Many of these British collective-impact endeavours have been inspired by US initiatives, such as the Harlem Children’s Zone or Strive in Cincinnati. Successful collective-impact initiatives have five hallmarks: a common agenda, shared measurement and evaluation systems (often delivered by a university), mutually reinforcing activities, continuous communication and backbone support organisations. Strive, for example, brought together local leaders to tackle student underachievement and improve education throughout Greater Cincinnati and Northern Kentucky. The alliance was wide-ranging, but included eight universities who agreed that: 

The evidence is clear that collaborative overload can deplete productivity and create drag. But when we get it right, it can be an accelerant and create significant breakthroughs specific to places we care about. 

Elsewhere in this collection, you will read essays advocating for a form of auto-widening participation: guaranteed offers in local places. This seems enticingly clean and simple, but it neglects how that single administrative intervention might feel to applicants and communities. Take a moment to talk to young people and their teachers about how those offers make them feel, and it suggests that we need something based much more on relationships and long-term teamwork to foster widening participation and student success. 

What I am arguing for is much messier and sometimes feels uncomfortable. Collective-impact approaches in a place require universities to stand alongside other institutions in common relationship, rather than authoring the plan or seeing themselves as the architects of educational change. It demands deep mutual respect between schools, colleges, universities, health, police, social care, local authorities and voluntary groups and individuals. This has not always come easily to universities, who have found it easier to stand aside from the fray. Yet it is needed more than ever before, as our widening-participation endeavours face the same headwinds that young people and their families face, too. 

Others in this collection have argued for compact agreements, joining the dots of a local tertiary education system. Professor Chris Millward takes the example of Birmingham and imagines what a collective approach to educational opportunity might look like between the five universities in the city, the combined authority and civil-society organisations. It could be an opportunity to develop shared capability to respond to the needs and aspirations of learners and their families, as well as the skills and education needs of business in the region. 

If we are serious about tackling growing regional disparities in education, then a future government should consider replicating the opportunity areas in places where children do not have the best start in life. Instead of 12 opportunity areas, how about 50? And every one with a university as part of it. Alongside this place-based approach policy, we should always ensure that nationwide offers can be drawn into the places without a richness of institutions on the ground and without a university nearby. I work for a charity that is almost place-agnostic but works intensely in more schools than any other higher-education access organisation or university. We can get to a school or college no matter where it might be, thanks to our army of PhD tutors based in every part of the country. This type of provision is vital in docking into places that need it the most, and we are lucky in the UK to have a maturing third-sector provision that can roam across geographies.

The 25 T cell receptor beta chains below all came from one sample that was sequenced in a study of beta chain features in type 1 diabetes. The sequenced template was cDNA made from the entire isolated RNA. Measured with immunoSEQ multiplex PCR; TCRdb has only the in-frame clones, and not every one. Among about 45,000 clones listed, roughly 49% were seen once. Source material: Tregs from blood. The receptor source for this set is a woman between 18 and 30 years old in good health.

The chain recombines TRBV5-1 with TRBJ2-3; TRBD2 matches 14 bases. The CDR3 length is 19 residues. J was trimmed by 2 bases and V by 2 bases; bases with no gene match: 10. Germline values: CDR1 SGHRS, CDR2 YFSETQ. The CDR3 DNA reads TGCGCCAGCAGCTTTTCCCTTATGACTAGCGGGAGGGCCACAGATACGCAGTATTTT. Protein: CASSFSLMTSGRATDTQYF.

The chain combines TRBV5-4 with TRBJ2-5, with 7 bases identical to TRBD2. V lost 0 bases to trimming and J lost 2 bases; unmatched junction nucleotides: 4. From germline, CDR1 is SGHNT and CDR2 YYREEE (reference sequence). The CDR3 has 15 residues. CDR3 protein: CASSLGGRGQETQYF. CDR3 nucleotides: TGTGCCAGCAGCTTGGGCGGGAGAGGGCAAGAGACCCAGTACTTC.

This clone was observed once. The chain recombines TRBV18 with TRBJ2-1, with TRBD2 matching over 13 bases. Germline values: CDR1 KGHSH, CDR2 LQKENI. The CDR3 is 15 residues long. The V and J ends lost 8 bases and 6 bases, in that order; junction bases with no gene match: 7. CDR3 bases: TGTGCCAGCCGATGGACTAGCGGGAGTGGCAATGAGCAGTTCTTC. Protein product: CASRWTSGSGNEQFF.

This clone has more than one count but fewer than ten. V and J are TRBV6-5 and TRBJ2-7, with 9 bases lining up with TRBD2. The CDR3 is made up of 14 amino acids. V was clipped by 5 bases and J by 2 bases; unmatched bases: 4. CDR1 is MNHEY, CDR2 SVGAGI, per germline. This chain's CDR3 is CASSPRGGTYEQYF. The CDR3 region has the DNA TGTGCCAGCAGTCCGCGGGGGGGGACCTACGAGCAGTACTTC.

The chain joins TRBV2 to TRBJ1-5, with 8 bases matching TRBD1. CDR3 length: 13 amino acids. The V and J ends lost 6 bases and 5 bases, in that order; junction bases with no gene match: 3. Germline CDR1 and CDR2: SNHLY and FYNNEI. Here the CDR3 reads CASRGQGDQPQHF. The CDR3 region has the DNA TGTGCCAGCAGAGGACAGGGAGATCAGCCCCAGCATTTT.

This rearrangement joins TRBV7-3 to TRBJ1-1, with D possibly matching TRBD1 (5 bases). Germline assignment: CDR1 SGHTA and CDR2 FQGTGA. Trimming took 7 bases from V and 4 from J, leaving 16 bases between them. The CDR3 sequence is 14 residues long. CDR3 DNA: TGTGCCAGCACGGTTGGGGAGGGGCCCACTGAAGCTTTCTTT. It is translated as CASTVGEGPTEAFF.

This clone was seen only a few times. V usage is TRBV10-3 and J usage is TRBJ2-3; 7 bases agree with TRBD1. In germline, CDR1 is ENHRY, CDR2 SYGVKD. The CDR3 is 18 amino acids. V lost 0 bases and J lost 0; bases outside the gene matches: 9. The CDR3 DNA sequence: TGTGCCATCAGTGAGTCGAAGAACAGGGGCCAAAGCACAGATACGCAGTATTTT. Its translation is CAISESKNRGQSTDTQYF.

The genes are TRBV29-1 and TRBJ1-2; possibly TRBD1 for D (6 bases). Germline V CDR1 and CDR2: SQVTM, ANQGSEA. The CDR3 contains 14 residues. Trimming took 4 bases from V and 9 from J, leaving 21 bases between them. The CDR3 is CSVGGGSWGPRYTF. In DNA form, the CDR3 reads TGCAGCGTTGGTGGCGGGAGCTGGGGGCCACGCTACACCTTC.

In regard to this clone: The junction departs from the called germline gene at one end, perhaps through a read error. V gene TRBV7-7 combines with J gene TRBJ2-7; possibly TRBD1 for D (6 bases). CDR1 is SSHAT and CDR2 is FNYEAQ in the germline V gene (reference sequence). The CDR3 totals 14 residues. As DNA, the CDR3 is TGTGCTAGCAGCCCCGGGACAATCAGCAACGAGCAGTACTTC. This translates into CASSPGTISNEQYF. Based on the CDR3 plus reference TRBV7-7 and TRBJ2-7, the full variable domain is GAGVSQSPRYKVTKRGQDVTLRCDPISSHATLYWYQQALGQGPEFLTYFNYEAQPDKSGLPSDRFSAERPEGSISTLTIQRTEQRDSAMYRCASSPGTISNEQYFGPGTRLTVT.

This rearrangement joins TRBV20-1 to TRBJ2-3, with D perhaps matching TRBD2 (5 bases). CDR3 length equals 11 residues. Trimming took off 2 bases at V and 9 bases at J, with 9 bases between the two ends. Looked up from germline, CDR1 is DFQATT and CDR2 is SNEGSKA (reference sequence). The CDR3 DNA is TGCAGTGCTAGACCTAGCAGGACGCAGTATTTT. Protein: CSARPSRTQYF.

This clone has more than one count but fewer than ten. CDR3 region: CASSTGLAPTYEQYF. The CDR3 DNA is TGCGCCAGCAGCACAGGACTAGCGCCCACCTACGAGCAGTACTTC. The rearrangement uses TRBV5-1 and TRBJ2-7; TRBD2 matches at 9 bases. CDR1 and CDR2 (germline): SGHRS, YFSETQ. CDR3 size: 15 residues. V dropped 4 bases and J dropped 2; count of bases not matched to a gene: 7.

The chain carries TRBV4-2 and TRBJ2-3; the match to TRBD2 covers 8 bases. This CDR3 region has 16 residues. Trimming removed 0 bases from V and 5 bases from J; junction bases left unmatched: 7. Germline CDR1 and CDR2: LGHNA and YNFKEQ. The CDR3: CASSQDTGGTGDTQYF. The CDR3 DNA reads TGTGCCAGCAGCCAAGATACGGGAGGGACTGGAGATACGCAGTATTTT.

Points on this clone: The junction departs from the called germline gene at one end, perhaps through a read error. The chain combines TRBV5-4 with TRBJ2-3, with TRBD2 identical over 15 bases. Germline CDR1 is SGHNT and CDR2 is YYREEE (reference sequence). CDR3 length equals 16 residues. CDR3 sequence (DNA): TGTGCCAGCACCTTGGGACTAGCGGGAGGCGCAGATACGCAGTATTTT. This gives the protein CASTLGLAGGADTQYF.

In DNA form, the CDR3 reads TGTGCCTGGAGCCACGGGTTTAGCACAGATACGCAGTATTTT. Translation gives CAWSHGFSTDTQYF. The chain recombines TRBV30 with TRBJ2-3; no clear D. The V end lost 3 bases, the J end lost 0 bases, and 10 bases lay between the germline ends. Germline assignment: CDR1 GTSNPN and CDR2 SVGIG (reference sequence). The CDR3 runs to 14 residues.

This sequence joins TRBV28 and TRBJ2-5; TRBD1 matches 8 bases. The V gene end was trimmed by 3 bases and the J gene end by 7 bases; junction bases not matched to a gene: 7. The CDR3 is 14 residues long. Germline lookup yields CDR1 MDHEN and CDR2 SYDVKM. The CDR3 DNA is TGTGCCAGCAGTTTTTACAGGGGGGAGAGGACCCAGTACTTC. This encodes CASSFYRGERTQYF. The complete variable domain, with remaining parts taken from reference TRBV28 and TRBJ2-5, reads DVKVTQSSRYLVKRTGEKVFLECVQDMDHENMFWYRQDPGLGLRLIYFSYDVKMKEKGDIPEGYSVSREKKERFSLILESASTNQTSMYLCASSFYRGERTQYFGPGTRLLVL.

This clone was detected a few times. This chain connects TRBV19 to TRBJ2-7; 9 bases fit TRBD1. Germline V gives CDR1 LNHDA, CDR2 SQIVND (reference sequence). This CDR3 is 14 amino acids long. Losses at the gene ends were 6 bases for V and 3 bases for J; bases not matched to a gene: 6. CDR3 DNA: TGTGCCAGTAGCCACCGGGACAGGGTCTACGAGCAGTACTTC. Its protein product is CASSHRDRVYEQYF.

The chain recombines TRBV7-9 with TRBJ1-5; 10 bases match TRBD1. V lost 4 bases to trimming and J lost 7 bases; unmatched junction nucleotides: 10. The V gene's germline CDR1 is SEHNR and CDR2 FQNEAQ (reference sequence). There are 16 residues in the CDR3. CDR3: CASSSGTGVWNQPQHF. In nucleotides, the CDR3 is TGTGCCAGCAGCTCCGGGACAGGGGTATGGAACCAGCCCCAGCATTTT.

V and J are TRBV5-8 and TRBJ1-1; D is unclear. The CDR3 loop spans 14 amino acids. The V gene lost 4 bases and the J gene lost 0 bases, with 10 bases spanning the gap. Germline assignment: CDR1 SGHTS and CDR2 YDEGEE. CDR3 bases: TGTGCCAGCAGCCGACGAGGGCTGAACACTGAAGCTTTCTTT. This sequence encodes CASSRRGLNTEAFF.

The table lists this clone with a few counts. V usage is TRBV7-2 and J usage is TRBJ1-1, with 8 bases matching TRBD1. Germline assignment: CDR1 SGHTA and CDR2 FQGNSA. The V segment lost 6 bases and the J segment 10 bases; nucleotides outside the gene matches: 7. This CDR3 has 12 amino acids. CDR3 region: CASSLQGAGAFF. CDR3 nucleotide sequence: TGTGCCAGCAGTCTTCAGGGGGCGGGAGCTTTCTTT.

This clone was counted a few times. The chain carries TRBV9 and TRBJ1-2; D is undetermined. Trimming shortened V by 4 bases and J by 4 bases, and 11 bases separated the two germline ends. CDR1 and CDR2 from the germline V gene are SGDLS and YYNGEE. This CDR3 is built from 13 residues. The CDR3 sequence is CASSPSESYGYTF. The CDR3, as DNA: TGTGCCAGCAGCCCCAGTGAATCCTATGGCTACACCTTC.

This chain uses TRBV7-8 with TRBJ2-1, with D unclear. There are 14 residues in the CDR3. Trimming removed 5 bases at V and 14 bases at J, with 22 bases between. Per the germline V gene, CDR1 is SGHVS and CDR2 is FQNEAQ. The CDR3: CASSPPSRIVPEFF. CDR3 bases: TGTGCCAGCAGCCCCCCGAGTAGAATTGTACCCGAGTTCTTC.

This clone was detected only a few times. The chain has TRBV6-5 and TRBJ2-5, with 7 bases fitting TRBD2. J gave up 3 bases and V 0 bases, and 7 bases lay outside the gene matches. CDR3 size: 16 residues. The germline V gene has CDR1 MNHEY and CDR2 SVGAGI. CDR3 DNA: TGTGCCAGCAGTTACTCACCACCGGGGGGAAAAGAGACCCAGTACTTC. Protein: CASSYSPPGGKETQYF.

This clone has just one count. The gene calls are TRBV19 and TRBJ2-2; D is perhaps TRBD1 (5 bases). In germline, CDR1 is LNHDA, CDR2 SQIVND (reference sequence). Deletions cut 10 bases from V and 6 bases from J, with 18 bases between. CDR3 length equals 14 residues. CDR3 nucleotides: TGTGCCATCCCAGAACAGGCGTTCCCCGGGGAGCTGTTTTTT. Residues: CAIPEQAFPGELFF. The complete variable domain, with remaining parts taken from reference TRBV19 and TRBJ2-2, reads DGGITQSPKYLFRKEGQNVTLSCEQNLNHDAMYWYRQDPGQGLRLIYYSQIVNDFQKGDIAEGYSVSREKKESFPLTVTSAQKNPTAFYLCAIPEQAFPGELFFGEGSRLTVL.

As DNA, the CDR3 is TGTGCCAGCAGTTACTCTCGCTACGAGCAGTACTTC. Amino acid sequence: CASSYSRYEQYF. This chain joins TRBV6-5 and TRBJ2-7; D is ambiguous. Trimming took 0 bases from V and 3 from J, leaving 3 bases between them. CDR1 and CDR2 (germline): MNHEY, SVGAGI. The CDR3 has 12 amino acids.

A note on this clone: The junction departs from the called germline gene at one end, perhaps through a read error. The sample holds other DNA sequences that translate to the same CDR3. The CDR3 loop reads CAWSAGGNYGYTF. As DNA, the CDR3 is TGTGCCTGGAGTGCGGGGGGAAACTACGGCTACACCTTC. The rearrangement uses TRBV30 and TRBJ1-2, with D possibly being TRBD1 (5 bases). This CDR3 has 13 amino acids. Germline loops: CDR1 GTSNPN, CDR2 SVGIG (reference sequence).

I am optimistic and ambitious about the capabilities and possibilities of place-based working at local or even regional level to improve education, skills and life chances. But that does not abdicate the Westminster Government of a responsibility to provide national policies that underpin and support this work. It’s clear, for example, that a child-poverty action plan is required, and a decent school funding settlement is essential. But the hardest policy ask is not a specific policy at all. It’s a change of mindset, just like the Blind Willie McManus song argued back in my Donny days. 

We need a policy and implementation mindset in Whitehall, which accepts that everything is connected in children’s lives. We need government departments that work across silos in the best interests of our children and young people. We need an environment that eases data-sharing between systems. Universities are well placed to help with this, through our multi-disciplinary research and through acting as trusted brokers for data linkages that will enable breakthroughs in children’s lives. 

Throughout this piece, I have used the language of educational opportunity or life chances alongside widening participation. This is deliberate, to help expand our ideas about how universities can contribute to an educational ecosystem from which widening participation can eventually flow. We’ve tiptoed towards this in recent years, with pre-16 outreach work and attainment-raising endeavours in our universities. But what we are missing is the ability – or sometimes willingness – to act as part of a cast of actors and contribute to system change in the places our universities call home. This is bigger and more complicated than a single programme, initiative or institution. But it is worth walking towards, because it enables us to tackle the bigger issues facing our children and communities in education and beyond. It ensures that we can rise to the challenge of place-based inequality, which will continue to be a scarring feature of British society – unless we take action together, soon. 

Anne-Marie Canning MBE